Tuesday, April 07, 2015
More On That CES Mid-Year Update.
By quintile, it looks worse, doesn't it? The ability to save starts in the third (middle) quintile, and they lost over half of their excess income in a year. This is all the more material because of the higher deductibles and copays most are seeing for insurance!
As to access to significant care for the second quintile, it is really only in government insurance programs. In the first quintile, most get government insurance. And interestingly, the second quintile was the only group in which expenditures dropped. But the fourth quintile is the most interesting - it is important, because it accounts for an outsized amount of spending. They barely increased their spending. That's because they save, and their ability to do so was strongly impacted, and because they have been able to afford to spend more on higher quality items, and so they had room to cut back.
Looking at this, I wonder just exactly what that second low quintile was easting! They got HAMMERED.
But it explains everything about the 2014 elections, doesn't it?
Another thought-provoking table provides the shares of expense categories by income quintile:
(We have one CPI number, two if you count the SS version, but we really need three.)
The previous release shows the press from 2012 to 2013, which has information for the last several years. Income dropped from 2012 to 2013, by 2.8%. Expenditures declined less than 1%.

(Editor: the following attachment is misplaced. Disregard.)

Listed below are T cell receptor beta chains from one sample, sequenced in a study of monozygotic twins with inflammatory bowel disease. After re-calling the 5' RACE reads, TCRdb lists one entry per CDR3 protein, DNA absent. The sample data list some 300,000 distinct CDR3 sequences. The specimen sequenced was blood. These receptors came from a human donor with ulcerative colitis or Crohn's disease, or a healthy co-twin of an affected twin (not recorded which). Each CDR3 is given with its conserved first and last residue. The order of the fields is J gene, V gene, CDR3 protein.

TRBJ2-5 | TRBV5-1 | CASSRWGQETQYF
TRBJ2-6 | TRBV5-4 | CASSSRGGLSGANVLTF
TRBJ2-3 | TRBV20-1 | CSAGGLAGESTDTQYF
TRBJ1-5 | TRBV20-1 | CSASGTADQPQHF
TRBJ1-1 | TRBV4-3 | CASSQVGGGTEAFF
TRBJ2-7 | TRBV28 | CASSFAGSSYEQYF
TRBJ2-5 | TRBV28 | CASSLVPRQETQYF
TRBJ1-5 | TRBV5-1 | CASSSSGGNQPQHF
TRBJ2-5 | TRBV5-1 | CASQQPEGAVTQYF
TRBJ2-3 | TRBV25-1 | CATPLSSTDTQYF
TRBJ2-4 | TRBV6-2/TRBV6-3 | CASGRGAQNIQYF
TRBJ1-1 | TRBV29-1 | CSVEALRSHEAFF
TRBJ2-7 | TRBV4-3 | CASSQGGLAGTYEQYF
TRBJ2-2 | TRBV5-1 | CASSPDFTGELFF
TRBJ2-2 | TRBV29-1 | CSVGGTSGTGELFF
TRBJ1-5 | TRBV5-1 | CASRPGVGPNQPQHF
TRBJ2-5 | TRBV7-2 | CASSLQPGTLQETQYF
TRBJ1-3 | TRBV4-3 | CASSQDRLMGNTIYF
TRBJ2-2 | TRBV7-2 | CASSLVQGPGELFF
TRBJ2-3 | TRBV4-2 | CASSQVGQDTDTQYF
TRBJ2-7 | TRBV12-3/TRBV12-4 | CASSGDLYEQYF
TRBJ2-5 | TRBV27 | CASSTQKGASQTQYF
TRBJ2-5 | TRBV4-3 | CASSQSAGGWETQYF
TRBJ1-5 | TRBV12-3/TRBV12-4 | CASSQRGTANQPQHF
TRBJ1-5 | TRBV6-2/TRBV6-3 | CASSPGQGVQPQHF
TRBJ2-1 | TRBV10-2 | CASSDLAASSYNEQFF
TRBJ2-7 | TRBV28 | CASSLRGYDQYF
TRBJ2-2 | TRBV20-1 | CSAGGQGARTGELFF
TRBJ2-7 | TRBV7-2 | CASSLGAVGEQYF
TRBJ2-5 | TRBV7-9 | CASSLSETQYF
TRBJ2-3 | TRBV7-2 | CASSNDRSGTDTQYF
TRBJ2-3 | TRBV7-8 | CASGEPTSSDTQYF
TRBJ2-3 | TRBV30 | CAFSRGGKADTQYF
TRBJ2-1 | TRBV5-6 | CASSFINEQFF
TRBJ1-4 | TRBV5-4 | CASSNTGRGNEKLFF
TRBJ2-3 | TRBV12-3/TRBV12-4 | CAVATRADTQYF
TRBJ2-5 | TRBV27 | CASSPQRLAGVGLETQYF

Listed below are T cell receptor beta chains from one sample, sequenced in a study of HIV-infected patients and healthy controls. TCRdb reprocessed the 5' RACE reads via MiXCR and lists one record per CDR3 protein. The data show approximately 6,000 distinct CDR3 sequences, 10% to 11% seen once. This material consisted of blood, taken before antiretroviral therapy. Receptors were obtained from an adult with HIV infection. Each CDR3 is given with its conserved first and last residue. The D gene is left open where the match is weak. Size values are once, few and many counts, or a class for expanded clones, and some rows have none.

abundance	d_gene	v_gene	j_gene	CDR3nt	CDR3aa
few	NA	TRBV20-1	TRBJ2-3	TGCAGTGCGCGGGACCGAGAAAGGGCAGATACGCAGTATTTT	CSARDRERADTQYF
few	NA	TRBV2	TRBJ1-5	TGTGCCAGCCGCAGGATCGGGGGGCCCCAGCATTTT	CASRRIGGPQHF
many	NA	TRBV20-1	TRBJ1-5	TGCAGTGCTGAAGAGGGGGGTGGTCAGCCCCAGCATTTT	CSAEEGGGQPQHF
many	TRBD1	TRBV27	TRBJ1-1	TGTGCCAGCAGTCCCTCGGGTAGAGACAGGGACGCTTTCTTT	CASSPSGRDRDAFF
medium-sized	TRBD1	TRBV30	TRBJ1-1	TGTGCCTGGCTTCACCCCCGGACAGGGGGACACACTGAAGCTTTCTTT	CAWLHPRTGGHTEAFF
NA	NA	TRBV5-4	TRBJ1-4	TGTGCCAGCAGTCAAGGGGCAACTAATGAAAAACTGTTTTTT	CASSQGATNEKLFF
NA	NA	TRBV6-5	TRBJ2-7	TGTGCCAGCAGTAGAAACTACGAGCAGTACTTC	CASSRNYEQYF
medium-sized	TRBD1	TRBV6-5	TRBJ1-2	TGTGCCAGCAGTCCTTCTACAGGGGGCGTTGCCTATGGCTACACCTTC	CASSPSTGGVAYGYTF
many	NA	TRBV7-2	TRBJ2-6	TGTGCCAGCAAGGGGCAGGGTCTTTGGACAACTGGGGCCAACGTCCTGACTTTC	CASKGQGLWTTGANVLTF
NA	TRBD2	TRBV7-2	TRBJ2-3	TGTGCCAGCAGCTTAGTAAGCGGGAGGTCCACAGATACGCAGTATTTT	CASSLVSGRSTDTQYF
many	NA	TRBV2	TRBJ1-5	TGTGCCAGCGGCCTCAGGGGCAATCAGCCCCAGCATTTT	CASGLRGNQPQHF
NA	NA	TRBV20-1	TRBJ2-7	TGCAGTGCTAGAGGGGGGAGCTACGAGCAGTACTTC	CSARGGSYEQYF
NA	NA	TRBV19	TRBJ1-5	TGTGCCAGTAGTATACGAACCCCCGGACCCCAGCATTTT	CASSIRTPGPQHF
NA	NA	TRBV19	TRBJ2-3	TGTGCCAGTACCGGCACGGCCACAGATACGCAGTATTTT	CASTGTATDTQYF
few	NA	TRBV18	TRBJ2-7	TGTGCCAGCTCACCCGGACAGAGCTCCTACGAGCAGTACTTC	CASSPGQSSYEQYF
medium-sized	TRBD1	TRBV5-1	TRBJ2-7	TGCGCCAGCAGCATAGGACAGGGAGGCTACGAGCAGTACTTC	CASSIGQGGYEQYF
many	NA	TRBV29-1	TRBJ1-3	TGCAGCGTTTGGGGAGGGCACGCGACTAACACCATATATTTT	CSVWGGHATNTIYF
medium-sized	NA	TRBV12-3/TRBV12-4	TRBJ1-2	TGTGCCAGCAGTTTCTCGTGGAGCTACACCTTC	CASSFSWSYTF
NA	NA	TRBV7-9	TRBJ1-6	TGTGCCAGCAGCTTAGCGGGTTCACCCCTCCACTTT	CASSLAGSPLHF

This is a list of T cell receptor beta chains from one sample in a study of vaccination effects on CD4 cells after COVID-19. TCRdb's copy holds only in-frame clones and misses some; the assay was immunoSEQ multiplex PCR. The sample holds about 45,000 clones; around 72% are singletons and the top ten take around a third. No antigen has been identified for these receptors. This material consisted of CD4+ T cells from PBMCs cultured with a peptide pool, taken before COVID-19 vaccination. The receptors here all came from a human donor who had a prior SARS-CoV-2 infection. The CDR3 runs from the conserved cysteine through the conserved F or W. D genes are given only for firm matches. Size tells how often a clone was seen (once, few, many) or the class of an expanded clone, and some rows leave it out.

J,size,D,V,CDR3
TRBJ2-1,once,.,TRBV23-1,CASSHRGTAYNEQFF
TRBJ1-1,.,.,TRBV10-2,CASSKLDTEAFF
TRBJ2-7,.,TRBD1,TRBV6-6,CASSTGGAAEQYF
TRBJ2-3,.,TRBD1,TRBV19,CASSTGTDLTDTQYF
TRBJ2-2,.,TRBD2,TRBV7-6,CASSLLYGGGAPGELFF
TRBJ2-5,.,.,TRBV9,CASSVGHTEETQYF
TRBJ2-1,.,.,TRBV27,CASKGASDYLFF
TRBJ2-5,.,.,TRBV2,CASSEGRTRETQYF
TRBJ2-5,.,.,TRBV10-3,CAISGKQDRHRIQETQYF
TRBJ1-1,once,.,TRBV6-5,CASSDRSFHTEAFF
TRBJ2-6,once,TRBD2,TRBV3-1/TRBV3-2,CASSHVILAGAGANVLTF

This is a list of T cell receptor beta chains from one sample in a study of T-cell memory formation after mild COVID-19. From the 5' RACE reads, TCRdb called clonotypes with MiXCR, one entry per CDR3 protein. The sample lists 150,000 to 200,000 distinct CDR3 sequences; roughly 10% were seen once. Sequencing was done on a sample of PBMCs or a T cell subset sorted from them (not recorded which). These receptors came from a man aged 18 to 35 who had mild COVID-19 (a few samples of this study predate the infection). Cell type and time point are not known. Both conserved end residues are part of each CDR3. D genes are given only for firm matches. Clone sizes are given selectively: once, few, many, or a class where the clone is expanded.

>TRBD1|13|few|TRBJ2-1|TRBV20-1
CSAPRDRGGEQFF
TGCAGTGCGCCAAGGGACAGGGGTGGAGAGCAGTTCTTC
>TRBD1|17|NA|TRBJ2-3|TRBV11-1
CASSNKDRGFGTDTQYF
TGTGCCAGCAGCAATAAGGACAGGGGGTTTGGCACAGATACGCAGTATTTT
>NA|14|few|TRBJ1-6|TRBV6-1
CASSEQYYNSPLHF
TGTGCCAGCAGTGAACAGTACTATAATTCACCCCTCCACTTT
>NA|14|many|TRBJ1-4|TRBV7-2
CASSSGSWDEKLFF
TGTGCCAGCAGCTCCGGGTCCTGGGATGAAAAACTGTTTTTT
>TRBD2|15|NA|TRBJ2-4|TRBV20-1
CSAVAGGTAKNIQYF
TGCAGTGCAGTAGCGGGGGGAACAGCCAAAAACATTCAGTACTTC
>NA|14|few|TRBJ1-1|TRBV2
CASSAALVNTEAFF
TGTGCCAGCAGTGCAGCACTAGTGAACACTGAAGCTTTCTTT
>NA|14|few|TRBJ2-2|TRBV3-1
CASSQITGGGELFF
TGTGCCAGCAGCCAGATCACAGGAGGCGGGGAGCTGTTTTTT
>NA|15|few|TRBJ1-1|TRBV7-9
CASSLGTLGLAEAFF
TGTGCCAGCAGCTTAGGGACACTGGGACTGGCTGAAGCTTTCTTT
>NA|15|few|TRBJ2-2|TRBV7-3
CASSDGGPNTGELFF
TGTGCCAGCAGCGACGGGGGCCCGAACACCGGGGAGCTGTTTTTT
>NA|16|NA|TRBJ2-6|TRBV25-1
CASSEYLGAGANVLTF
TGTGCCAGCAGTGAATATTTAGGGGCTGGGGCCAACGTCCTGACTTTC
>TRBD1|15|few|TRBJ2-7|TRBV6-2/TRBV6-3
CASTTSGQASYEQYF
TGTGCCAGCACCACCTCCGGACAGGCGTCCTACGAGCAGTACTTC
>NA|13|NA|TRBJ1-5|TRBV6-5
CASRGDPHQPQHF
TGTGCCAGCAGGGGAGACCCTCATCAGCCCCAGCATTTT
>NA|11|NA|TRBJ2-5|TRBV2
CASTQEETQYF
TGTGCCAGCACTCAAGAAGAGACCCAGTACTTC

Anyway, the reason I was commenting in a prior post that I have doubts about the consumer's ability to carry this expansion is that I think they are running out of money. I think most would LIKE to spend more, but they won't.
Now we don't know what is going to happen this year, and we can't, and we don't have precise figures for about three quarters of a year.
BUT: The reality is that the recent changes to health insurance have, for the majority, increased uncertainty. The natural recourse for those trying to live healthy financial lives is to try to put by a nest egg to deal with that uncertainty. When you increase savings needs and income isn't rising to allow it, expect a pullback.
This can unbend and unkink, but there's considerable underlying weakness.
She has no love for Obama and the ACA.
It's disgusting. A lot of people had to defer treatment last year. A lot of people with insurance won't even go to the ER when they need to do so, now.
Links to this post: